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Tech Firm IBM Expands ME Presence, Opens Kuwait Office

Tech Firm IBM Expands ME Presence, Opens Kuwait Office

The new office will act as a sales and customer service hub for IBM’s offerings in the region.

Tech firm IBM is expanding its presence in the Middle East by launching its first office in Kuwait, the company announced on Wednesday.

The move is part of a broad programme of investment that IBM is making across the Middle East, it said. The company currently has regional offices in Saudi Arabia, Qatar and UAE.

The new office, licensed by the Kuwait Direct Investment Promotion Authority (KDIPA), will act as a sales and customer service hub for IBM’s offerings in the region with a focus on study and research, professional services, systems integration and facilities management activities.

The company will also be offering key solutions in cloud, social, mobile, big data and security to organisations in Kuwait, it said.

“As part of IBM’s continued geographic expansion to increase its presence in key growth markets around the world, our Kuwait office will enable IBM to increase its level of service to clients across the region and to deliver high-value solutions for their business,” said Amr Refaat, general manager, IBM Middle East and Pakistan.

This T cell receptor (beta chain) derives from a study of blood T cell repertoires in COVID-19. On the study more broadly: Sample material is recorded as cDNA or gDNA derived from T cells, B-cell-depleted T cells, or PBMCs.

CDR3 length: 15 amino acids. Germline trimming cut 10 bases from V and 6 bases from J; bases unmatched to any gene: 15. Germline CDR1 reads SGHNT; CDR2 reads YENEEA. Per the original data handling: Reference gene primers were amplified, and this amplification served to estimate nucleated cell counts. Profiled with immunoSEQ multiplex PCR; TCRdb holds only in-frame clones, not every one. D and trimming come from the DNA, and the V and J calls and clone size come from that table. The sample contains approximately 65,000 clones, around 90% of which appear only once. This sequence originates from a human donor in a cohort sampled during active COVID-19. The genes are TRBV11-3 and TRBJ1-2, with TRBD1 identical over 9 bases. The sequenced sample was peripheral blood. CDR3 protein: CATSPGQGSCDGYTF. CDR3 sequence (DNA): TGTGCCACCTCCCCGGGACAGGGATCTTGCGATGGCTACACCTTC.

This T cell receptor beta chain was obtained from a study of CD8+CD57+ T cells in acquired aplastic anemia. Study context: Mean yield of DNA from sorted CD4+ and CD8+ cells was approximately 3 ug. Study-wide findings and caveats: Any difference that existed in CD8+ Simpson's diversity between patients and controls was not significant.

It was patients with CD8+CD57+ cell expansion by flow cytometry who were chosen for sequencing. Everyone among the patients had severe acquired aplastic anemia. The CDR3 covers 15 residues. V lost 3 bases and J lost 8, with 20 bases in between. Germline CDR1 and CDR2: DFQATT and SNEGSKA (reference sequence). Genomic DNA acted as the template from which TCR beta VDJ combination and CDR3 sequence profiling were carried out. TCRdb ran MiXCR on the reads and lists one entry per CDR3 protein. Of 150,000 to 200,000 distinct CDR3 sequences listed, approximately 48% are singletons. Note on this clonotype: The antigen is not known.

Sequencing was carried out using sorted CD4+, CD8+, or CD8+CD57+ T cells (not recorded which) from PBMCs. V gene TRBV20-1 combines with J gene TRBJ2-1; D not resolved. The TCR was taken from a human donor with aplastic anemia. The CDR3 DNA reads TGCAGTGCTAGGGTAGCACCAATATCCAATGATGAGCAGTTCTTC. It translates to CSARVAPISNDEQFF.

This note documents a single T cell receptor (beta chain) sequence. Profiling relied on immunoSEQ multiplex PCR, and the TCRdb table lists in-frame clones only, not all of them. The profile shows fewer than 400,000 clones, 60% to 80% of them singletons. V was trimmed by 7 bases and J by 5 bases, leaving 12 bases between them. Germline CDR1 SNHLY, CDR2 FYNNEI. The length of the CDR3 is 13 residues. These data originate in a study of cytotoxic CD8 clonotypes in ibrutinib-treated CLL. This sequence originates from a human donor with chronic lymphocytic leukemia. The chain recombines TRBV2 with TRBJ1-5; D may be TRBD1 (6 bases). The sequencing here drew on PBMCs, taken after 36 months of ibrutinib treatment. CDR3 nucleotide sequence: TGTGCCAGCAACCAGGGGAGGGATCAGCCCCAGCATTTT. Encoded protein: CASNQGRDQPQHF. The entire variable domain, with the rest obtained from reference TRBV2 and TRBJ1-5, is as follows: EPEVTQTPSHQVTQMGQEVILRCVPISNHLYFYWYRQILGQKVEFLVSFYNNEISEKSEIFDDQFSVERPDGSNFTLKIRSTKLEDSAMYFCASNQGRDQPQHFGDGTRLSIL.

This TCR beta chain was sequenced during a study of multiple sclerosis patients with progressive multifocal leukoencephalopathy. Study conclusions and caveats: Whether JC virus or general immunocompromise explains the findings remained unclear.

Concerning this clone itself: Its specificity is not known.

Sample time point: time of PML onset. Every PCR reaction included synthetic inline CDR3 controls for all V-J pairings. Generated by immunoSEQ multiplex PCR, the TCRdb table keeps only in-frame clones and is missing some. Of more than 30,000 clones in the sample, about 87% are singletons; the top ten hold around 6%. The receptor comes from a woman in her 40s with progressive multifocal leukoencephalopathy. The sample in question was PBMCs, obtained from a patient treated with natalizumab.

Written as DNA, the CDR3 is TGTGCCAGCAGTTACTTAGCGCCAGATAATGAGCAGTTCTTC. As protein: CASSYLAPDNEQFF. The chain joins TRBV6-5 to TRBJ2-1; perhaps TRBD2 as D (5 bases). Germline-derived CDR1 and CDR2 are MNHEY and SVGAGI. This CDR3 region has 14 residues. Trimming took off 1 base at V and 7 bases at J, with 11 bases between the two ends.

“We believe that Kuwait is a particularly important geography within the Middle East given a diversifying economic landscape and the continued maturity of the country’s IT sector.”

The Gulf state, the fifth richest country in the world in per capita GDP, depends on oil extraction for 40 per cent of its GDP and is now looking to diversify its economy away from oil into sectors such as technology.

In line with that, IT spending in Kuwait is expected to reach $1.1 billion (KWD332 million) in 2015, up four per cent from 2014.

Similar to other GCC states, Kuwait also has one of the highest mobile and smartphone penetration rates in the Middle East.

Dr. Meshaal Jaber Al-Ahmad Al-Sabah, director general of KDIPA, said: “The Kuwaiti government recognises the central role that IT plays in the diversification of the economic base of the country to achieve Kuwait’s 2035 national vision, and streamline its transition to a sustainable knowledge-based economy.”

With regional governments diversifying their economies and also planning smart city projects, IT spending is set to grow substantially.

Spending on ICT products and services in the Middle East and Africa will cross the $270 billion mark this year with the IT market expected to grow nine per cent year on year in 2015, according to a report by IDC.


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